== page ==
Nestlé Confectionery UK announced on December 10 that it plans to close the site and merge all of its UK ‘seasonal’ manufacturing into a Halifax plant by the end of 2012, with bosses claiming the business could “operate more efficiently from a single site, instead of two separate sites that are relatively close together”.
210 workers are currently employed at Castleford, which produces After Eights and Toffee Crisp, and Nestlé aims to offer them alternative jobs: the firm claims production transfers will create 120 positions between its Halifax and Fawdon sites alone, while there will be 100 new jobs at other confectionery factories over the next two years.
“The company therefore has alternative job opportunities for people to consider,” said a Nestlé statement. “ If suitable roles are not available, Nestlé will provide training and support for its people to find new jobs with other local employers.”
Unanswered questions remain
But Unite regional officer John Mallinder told FoodManufacture.co.uk that after a discussion between shop stewards at Castleford and Halifax last Thursday, the union had several unanswered questions for Nestlé at the January meeting.
Explaining that staff always feared that closure could occur following the transfer of Smarties production from York to Hamburg in late 2006, which lowered the latter site’s unit costs and made it “difficult for Castleford to compete”, he said:
“During the January meeting we will press the firm to fully explain what precise ‘efficiencies’ the site has failed to achieve, since in Nestlé’s release on the closure David Rennie [Nestlé Confectionery UK md] discusses the importance of operational efficiencies.”
Unite also worries about the knock-on effect in socio-economic terms if jobs were transferred from Castleford, said Mallinder, while he disputed Nestlé’s claim that 210 workers would be affected, insisting this number excluded seasonal staff, cleaners and canteen workers.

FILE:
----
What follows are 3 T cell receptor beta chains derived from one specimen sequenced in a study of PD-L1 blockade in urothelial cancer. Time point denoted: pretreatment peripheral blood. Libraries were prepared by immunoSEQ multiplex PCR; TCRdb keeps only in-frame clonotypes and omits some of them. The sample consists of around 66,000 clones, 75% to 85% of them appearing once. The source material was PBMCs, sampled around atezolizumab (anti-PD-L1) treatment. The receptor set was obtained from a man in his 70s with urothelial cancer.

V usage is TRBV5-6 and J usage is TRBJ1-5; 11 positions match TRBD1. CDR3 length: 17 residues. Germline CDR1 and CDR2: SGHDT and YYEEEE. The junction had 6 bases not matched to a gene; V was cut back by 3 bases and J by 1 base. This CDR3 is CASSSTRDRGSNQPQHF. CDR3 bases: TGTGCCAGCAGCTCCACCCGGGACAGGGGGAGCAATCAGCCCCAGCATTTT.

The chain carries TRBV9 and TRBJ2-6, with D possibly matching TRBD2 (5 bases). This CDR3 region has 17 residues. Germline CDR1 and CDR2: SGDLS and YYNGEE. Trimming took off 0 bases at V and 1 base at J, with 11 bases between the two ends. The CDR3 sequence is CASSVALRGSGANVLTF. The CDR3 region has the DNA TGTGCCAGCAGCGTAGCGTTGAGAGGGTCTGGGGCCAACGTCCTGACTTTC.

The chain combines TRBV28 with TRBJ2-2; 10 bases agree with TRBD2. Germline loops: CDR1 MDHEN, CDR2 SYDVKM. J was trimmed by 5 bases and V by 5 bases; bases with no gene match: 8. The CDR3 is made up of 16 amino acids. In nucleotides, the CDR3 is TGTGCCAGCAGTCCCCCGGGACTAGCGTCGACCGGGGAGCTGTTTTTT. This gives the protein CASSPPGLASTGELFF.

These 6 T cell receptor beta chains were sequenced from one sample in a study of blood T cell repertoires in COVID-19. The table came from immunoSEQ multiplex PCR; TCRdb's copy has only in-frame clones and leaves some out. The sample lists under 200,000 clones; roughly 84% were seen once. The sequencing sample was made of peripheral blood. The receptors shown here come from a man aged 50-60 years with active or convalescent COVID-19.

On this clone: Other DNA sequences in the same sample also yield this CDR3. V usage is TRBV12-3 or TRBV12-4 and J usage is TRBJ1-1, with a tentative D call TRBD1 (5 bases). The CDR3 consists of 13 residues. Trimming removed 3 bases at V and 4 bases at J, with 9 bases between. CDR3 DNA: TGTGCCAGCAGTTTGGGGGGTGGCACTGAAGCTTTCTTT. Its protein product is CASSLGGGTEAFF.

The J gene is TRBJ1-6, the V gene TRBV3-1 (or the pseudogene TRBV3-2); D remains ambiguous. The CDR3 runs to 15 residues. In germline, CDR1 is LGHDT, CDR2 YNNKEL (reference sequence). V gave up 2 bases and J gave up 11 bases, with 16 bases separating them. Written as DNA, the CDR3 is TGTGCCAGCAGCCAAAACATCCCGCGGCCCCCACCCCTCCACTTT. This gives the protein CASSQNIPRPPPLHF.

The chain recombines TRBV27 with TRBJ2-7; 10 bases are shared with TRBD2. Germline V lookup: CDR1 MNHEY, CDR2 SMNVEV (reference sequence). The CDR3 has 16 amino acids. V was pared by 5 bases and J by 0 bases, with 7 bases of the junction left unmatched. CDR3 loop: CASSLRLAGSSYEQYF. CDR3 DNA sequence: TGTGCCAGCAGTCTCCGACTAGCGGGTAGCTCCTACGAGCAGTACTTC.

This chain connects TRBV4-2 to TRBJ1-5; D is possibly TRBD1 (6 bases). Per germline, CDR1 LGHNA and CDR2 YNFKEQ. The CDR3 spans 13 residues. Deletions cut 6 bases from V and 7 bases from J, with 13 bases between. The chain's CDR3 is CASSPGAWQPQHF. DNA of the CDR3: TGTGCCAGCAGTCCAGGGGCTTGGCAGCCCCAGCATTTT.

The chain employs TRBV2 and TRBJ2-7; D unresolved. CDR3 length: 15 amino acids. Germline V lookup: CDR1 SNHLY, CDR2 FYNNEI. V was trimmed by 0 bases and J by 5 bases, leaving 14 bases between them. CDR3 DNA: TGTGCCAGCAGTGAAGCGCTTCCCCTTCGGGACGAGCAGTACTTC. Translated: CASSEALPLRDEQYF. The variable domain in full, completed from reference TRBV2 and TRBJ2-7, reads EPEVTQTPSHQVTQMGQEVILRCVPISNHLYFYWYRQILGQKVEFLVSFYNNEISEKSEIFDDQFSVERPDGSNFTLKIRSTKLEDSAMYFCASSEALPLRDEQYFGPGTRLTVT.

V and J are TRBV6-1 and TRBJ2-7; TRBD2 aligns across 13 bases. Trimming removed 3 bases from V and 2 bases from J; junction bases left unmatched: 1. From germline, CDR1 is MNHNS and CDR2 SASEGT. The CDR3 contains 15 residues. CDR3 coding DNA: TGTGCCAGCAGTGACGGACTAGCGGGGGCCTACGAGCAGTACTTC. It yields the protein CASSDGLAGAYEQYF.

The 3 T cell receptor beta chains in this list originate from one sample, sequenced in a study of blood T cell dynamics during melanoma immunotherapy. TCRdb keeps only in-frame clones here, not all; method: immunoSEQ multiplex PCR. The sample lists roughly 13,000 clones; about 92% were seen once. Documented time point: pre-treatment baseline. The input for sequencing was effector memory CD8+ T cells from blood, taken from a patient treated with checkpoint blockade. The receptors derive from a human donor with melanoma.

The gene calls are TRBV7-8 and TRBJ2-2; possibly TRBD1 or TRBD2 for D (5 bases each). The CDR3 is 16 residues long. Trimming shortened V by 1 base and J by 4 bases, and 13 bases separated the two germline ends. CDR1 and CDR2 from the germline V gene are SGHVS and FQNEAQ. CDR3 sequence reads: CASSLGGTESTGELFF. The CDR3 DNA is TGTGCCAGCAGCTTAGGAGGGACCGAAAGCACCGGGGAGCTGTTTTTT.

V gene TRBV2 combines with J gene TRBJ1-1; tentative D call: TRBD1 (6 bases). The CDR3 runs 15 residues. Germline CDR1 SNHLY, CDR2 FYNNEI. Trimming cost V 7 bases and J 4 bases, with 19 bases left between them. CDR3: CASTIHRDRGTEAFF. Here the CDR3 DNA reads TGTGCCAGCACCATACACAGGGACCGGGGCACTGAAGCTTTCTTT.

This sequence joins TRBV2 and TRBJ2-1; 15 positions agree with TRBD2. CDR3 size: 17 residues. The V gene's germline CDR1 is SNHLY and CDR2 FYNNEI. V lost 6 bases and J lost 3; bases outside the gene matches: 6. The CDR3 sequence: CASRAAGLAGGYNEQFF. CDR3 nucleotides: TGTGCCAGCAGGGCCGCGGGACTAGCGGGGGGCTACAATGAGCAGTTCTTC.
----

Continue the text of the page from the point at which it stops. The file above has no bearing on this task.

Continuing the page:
“300 plus employees are likely to be affected, and their loss of purchasing power in the Castleford area will have a severe knock-on effect for the local economy."
Unite asks Nestle for ‘social audit’
“This is why we will request that the firm carry out a social audit, as we do believe that Nestlé is a socially responsible company. What will the impact be? Well, there will be no manufacturing left in the area, since chemical manufacturing and mining have also gone.”
Nestlé said it would retain around 90% of Castleford’s production volumes in the UK, although a “small proportion” of After Eight export production will move to Hamburg.
And although he welcomed the news that the bulk of production would remain UK-based, Mallinder said he worried about the future for Castleford employees, many of whom have worked at the factory for over 20 years.
“Nestlé says staff will be integrated elsewhere, but what is the precise exit strategy for the firm and employment possibilities at Halifax, York or Fawdon?”
Can Yvette Cooper help?
Mallinder said that Unite is liasing with local MP Yvette Cooper – who recently opened a learning centre at the site and described its potential closure as “grim news” – over the social ramifications of Nestlé’s move for Castleford, and stressed the factory’s history.
He said Unite had sought a meeting with Cooper because of her high-profile and concern for the local region: “The regional development agency Yorkshire Forward would have helped staff in the past, but that’s gone now so we need to know what will other government agencies can do.”
“One thing we are thankful for is that Nestlé has given us a long window to work out an exit strategy, but we do want a timeline if there are no alternatives to site closure.”